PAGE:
Generally within economics, growth in productivity in perceived as being beneficial for a countries long term growth potential. Theoretically in Keynsian schools of thought, shifting out the AS curve and PPF allows for non demand-pull inflationary growth, as well as encouraging an upward shift in the long term growth trend. Many supply side economists glorify productivity growth as the only means of encouraging sustainable growth. However, in a society where huge numbers of jobs are at risk due to mechanisation, should productivity growth be placed on the glorified pedestal that many perceive it to be?
Of course, the fear of mechanisation and productivity growth is nothing new. In 19th century England, the revolutionists Luddites opposed newly developed weaving machinery. They feared that their acquired skills would go to waste as the newly invented spinning wheel would brand their profession useless. The Luddites burnt down spinning wheels and cotton mills as well as attacking employers. This was a clear and natural reaction to productivity growth. If an individual sees that their livelihood is at risk, then it is rational to retaliate, regardless of if it’s at the cost of the nation’s economic growth potential.
Indeed, the debate exists as to whether productivity growth should come at the cost of public welfare? Take India as a contemporary example of the suppression of productivity growth in the face of population growth. In order to maintain employment rates, India has to create 10 – 12 million jobs per year, a figure that it has been able to meet according to its Labour Bureau from 2013-2015. However, this has been at the cost of repressing new technologies into the market. According to McKinsey consulting firm, the adoption of current technologies in India could shed 52% of labour, therefore reducing production costs and potentially making India even more productively efficient. However, if India were to transition to current technologies, where would this leave the 52%? After all, it is more socially viable to have an employed workforce rather than an optimally productive one. Here, India must find the balance between maintaining healthy levels of productivity growth to remain export competitive, and maintaining high levels of employment. Unfortunately, one will more than likely come at the trade off of the other.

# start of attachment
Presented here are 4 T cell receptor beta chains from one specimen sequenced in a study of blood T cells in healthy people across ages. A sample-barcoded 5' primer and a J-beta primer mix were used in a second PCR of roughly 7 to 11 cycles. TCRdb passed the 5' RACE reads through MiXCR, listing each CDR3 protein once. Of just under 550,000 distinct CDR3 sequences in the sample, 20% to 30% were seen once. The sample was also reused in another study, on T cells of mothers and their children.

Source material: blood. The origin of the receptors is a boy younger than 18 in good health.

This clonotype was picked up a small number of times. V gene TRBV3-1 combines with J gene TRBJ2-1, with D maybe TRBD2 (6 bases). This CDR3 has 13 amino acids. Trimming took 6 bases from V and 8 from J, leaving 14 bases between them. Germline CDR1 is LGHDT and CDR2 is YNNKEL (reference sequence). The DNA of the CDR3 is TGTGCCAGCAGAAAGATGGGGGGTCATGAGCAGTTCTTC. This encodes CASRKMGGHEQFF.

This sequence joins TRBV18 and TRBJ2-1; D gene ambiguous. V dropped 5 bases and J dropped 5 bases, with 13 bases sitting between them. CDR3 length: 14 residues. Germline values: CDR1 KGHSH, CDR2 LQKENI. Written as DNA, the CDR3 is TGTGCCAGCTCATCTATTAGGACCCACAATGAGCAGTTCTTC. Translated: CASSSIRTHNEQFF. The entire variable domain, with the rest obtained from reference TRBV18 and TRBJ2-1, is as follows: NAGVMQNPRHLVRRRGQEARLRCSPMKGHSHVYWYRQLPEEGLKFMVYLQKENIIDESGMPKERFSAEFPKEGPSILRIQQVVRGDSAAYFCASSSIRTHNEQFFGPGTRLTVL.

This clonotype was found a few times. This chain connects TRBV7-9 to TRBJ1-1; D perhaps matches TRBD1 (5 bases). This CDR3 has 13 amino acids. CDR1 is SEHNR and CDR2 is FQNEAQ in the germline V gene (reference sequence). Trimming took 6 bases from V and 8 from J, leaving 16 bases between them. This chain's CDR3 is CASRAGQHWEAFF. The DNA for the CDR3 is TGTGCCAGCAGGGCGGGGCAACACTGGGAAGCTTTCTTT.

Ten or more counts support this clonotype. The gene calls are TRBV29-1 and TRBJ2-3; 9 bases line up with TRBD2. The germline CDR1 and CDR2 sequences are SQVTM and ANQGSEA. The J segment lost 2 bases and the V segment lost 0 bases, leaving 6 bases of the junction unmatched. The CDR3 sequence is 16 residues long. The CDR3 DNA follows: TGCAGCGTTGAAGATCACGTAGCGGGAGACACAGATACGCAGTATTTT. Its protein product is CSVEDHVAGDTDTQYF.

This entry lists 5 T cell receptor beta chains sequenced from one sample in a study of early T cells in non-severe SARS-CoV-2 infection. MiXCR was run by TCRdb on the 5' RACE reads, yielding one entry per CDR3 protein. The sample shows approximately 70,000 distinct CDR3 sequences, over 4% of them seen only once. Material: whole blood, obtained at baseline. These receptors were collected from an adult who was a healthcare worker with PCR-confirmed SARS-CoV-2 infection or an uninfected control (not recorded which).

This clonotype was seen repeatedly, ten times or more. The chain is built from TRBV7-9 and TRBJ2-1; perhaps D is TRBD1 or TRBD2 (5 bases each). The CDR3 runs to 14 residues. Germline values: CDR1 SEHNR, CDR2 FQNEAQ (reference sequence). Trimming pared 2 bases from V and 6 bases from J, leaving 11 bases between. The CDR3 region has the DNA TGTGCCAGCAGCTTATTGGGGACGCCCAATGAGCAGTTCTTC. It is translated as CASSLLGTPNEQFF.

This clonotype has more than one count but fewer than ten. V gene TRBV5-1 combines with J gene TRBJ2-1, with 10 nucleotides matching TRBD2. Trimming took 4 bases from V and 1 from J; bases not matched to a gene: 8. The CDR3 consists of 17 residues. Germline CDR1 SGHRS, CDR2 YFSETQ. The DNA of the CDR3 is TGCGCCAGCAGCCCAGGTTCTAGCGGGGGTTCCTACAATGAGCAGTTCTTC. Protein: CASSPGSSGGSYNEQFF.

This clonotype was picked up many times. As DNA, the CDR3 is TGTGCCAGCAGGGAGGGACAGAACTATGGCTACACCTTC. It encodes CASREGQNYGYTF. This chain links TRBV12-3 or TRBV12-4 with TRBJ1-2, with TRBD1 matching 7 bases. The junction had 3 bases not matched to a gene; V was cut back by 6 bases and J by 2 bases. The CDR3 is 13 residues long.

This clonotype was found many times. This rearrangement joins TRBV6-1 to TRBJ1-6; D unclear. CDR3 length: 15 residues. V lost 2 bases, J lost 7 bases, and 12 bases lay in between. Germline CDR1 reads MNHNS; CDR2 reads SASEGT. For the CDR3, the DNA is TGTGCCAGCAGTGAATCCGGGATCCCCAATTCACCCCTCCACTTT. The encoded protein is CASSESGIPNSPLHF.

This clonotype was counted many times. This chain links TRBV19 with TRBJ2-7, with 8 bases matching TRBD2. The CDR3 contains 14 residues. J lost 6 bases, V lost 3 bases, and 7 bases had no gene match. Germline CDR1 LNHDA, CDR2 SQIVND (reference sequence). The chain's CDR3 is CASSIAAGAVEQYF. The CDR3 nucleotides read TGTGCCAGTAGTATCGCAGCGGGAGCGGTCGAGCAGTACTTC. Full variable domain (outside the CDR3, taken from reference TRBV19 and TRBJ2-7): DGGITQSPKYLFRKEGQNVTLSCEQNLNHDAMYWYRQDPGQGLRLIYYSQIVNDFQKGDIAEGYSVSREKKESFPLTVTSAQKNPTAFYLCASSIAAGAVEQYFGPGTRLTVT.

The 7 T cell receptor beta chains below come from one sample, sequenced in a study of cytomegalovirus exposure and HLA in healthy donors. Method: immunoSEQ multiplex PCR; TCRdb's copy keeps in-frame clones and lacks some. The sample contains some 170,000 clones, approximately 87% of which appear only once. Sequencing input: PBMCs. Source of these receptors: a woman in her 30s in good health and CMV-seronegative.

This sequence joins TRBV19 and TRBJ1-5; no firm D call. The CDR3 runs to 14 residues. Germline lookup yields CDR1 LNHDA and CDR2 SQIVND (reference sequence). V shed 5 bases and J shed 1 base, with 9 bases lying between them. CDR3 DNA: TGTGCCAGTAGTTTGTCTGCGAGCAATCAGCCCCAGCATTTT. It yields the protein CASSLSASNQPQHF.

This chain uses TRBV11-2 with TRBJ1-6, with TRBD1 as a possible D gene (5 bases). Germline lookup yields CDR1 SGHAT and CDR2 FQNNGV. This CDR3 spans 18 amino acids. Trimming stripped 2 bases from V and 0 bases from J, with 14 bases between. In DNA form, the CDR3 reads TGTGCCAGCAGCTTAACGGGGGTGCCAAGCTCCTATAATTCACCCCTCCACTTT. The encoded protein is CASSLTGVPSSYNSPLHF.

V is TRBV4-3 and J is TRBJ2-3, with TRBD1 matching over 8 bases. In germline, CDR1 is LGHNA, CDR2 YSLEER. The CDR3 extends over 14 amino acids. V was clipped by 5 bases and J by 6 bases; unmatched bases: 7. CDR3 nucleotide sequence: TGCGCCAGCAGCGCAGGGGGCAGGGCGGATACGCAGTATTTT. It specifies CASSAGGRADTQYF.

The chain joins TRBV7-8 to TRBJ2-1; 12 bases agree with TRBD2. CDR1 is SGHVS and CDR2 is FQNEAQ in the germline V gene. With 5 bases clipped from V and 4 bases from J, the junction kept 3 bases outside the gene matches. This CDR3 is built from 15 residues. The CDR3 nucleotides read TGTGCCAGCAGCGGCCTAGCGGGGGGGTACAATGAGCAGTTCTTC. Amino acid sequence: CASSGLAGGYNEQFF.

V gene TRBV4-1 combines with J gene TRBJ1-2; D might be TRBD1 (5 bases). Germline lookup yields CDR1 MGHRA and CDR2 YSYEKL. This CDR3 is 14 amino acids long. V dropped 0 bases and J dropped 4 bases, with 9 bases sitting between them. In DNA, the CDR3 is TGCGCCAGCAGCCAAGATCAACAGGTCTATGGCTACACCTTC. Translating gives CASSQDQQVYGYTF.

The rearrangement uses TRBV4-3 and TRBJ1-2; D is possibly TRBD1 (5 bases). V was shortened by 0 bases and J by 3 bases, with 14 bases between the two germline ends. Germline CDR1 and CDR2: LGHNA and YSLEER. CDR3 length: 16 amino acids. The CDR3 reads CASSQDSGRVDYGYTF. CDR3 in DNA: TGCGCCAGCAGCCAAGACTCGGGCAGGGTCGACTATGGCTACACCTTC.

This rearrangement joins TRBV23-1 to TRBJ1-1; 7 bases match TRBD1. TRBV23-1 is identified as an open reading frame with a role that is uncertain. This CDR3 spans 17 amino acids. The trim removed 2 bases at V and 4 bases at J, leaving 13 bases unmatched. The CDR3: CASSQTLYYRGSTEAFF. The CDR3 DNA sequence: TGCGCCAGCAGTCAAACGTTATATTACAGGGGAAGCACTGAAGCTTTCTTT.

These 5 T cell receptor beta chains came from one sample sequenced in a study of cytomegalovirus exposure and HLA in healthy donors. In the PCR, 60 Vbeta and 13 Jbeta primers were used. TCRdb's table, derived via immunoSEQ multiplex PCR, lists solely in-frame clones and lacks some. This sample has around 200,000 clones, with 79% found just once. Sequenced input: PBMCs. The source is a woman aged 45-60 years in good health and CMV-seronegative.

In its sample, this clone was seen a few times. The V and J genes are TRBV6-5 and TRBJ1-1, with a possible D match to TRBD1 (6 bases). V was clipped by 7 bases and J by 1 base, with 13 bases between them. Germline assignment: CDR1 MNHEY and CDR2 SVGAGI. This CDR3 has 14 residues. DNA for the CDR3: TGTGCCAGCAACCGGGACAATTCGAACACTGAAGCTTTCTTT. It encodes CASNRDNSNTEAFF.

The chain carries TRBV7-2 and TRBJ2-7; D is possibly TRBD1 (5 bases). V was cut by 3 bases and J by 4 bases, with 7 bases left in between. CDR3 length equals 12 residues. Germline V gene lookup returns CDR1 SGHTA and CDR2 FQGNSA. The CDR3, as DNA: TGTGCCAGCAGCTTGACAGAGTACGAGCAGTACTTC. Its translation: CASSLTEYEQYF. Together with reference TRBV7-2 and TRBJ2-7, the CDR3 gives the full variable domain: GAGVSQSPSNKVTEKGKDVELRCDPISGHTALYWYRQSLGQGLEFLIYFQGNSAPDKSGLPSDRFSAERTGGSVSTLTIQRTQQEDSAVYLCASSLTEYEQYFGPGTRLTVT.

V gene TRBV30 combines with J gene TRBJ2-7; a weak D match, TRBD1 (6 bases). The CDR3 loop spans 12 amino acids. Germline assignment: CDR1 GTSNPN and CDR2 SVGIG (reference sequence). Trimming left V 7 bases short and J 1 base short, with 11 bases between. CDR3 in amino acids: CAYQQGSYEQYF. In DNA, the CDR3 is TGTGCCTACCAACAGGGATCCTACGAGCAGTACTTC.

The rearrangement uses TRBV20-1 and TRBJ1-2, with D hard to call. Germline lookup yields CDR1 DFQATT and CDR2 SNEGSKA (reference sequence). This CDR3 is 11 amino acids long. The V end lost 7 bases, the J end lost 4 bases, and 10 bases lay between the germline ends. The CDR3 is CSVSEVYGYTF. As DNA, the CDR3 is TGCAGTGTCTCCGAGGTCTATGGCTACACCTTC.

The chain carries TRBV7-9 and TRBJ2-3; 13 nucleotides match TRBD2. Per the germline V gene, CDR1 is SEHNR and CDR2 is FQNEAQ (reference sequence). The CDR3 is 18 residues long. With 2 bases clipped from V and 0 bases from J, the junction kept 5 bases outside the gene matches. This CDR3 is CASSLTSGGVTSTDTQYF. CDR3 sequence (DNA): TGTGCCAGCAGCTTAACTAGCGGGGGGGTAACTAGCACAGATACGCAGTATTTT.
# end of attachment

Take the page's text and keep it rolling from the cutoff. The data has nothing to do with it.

Therefore, the debate roots back to the essence of economics. What is the duty of the economy? Stiglitz asks “at what point does morality enter into the economic calculus?” If one were to prioritise worker welfare over productivity, then we have not evolved economically since Luddism. If one were to prioritise economic/productivity growth over worker’s social welfare, then they are seen as a greedy capitalist. As with many aspects of economics, there is no clear answer. Ultimately regarding productivity, a government should aim to enhance productivity in terms of labour quality. Supply side investments into labour training programmes to enhance labour mobility and productivity would be preferable to simply replacing the workers with mechanisation. This would allow for increased non-inflationary short term growth, as well as increased global market competitiveness, whilst maintaining an employed but now more highly skilled work force. However, in India there are now than 487 million workers, (second only to China) of which half work in agriculture. Solving the rising unemployment and falling productivity crisis will take more than just a series of training courses…